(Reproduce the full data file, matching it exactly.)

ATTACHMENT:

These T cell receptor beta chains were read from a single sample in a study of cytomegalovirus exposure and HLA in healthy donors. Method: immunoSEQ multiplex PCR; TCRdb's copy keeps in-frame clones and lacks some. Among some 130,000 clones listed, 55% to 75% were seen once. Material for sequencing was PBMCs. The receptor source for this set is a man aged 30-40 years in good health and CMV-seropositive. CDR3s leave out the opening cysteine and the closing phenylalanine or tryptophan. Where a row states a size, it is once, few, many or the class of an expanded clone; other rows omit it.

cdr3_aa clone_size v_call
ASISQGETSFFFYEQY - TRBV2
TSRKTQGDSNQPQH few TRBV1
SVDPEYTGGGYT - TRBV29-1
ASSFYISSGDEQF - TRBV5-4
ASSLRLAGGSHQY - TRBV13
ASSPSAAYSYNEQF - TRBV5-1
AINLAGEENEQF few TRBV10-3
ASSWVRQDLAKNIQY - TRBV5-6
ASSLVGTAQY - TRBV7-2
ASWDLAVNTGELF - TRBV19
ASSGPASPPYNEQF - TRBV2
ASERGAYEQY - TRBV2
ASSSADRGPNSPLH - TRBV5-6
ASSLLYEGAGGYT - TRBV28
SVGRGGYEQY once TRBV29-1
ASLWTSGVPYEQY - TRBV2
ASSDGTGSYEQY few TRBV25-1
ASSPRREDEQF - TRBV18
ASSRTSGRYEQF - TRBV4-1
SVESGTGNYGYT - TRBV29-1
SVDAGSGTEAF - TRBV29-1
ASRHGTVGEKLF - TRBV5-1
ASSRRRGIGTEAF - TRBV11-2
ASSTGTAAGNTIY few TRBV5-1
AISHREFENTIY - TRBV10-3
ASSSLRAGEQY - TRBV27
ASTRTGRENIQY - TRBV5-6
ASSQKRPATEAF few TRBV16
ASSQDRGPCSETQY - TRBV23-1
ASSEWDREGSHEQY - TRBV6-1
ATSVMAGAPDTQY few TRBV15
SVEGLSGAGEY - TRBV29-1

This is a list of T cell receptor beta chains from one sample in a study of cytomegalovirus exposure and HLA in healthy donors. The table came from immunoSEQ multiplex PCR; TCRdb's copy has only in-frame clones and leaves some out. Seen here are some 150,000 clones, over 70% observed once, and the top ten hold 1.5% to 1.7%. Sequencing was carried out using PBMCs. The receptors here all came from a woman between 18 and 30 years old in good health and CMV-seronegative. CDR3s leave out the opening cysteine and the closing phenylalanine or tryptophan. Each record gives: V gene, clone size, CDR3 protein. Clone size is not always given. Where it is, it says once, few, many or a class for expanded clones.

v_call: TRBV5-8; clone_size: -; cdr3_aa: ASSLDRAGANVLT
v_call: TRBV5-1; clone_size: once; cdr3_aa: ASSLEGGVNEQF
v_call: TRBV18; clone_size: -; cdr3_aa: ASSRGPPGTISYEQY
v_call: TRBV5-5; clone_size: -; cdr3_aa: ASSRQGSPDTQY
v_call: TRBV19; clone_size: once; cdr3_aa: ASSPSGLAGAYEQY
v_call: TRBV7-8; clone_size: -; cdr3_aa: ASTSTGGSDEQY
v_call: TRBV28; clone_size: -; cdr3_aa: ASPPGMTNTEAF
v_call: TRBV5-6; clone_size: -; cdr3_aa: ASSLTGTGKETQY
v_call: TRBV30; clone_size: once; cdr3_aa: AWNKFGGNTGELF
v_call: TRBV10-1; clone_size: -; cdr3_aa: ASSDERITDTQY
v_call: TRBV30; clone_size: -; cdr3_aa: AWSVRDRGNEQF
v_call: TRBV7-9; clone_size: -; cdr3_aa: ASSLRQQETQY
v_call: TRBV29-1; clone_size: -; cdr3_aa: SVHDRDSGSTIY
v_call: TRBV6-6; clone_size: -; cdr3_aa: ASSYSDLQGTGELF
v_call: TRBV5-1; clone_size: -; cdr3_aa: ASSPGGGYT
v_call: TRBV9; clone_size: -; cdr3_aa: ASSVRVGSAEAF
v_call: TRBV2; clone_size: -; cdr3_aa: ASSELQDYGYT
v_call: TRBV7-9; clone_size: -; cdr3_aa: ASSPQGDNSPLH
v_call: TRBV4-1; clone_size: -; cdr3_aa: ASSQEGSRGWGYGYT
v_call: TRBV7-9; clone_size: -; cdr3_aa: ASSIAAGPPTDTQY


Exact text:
These T cell receptor beta chains were read from a single sample in a study of cytomegalovirus exposure and HLA in healthy donors. Method: immunoSEQ multiplex PCR; TCRdb's copy keeps in-frame clones and lacks some. Among some 130,000 clones listed, 55% to 75% were seen once. Material for sequencing was PBMCs. The receptor source for this set is a man aged 30-40 years in good health and CMV-seropositive. CDR3s leave out the opening cysteine and the closing phenylalanine or tryptophan. Where a row states a size, it is once, few, many or the class of an expanded clone; other rows omit it.

cdr3_aa clone_size v_call
ASISQGETSFFFYEQY - TRBV2
TSRKTQGDSNQPQH few TRBV1
SVDPEYTGGGYT - TRBV29-1
ASSFYISSGDEQF - TRBV5-4
ASSLRLAGGSHQY - TRBV13
ASSPSAAYSYNEQF - TRBV5-1
AINLAGEENEQF few TRBV10-3
ASSWVRQDLAKNIQY - TRBV5-6
ASSLVGTAQY - TRBV7-2
ASWDLAVNTGELF - TRBV19
ASSGPASPPYNEQF - TRBV2
ASERGAYEQY - TRBV2
ASSSADRGPNSPLH - TRBV5-6
ASSLLYEGAGGYT - TRBV28
SVGRGGYEQY once TRBV29-1
ASLWTSGVPYEQY - TRBV2
ASSDGTGSYEQY few TRBV25-1
ASSPRREDEQF - TRBV18
ASSRTSGRYEQF - TRBV4-1
SVESGTGNYGYT - TRBV29-1
SVDAGSGTEAF - TRBV29-1
ASRHGTVGEKLF - TRBV5-1
ASSRRRGIGTEAF - TRBV11-2
ASSTGTAAGNTIY few TRBV5-1
AISHREFENTIY - TRBV10-3
ASSSLRAGEQY - TRBV27
ASTRTGRENIQY - TRBV5-6
ASSQKRPATEAF few TRBV16
ASSQDRGPCSETQY - TRBV23-1
ASSEWDREGSHEQY - TRBV6-1
ATSVMAGAPDTQY few TRBV15
SVEGLSGAGEY - TRBV29-1

This is a list of T cell receptor beta chains from one sample in a study of cytomegalovirus exposure and HLA in healthy donors. The table came from immunoSEQ multiplex PCR; TCRdb's copy has only in-frame clones and leaves some out. Seen here are some 150,000 clones, over 70% observed once, and the top ten hold 1.5% to 1.7%. Sequencing was carried out using PBMCs. The receptors here all came from a woman between 18 and 30 years old in good health and CMV-seronegative. CDR3s leave out the opening cysteine and the closing phenylalanine or tryptophan. Each record gives: V gene, clone size, CDR3 protein. Clone size is not always given. Where it is, it says once, few, many or a class for expanded clones.

v_call: TRBV5-8; clone_size: -; cdr3_aa: ASSLDRAGANVLT
v_call: TRBV5-1; clone_size: once; cdr3_aa: ASSLEGGVNEQF
v_call: TRBV18; clone_size: -; cdr3_aa: ASSRGPPGTISYEQY
v_call: TRBV5-5; clone_size: -; cdr3_aa: ASSRQGSPDTQY
v_call: TRBV19; clone_size: once; cdr3_aa: ASSPSGLAGAYEQY
v_call: TRBV7-8; clone_size: -; cdr3_aa: ASTSTGGSDEQY
v_call: TRBV28; clone_size: -; cdr3_aa: ASPPGMTNTEAF
v_call: TRBV5-6; clone_size: -; cdr3_aa: ASSLTGTGKETQY
v_call: TRBV30; clone_size: once; cdr3_aa: AWNKFGGNTGELF
v_call: TRBV10-1; clone_size: -; cdr3_aa: ASSDERITDTQY
v_call: TRBV30; clone_size: -; cdr3_aa: AWSVRDRGNEQF
v_call: TRBV7-9; clone_size: -; cdr3_aa: ASSLRQQETQY
v_call: TRBV29-1; clone_size: -; cdr3_aa: SVHDRDSGSTIY
v_call: TRBV6-6; clone_size: -; cdr3_aa: ASSYSDLQGTGELF
v_call: TRBV5-1; clone_size: -; cdr3_aa: ASSPGGGYT
v_call: TRBV9; clone_size: -; cdr3_aa: ASSVRVGSAEAF
v_call: TRBV2; clone_size: -; cdr3_aa: ASSELQDYGYT
v_call: TRBV7-9; clone_size: -; cdr3_aa: ASSPQGDNSPLH
v_call: TRBV4-1; clone_size: -; cdr3_aa: ASSQEGSRGWGYGYT
v_call: TRBV7-9; clone_size: -; cdr3_aa: ASSIAAGPPTDTQY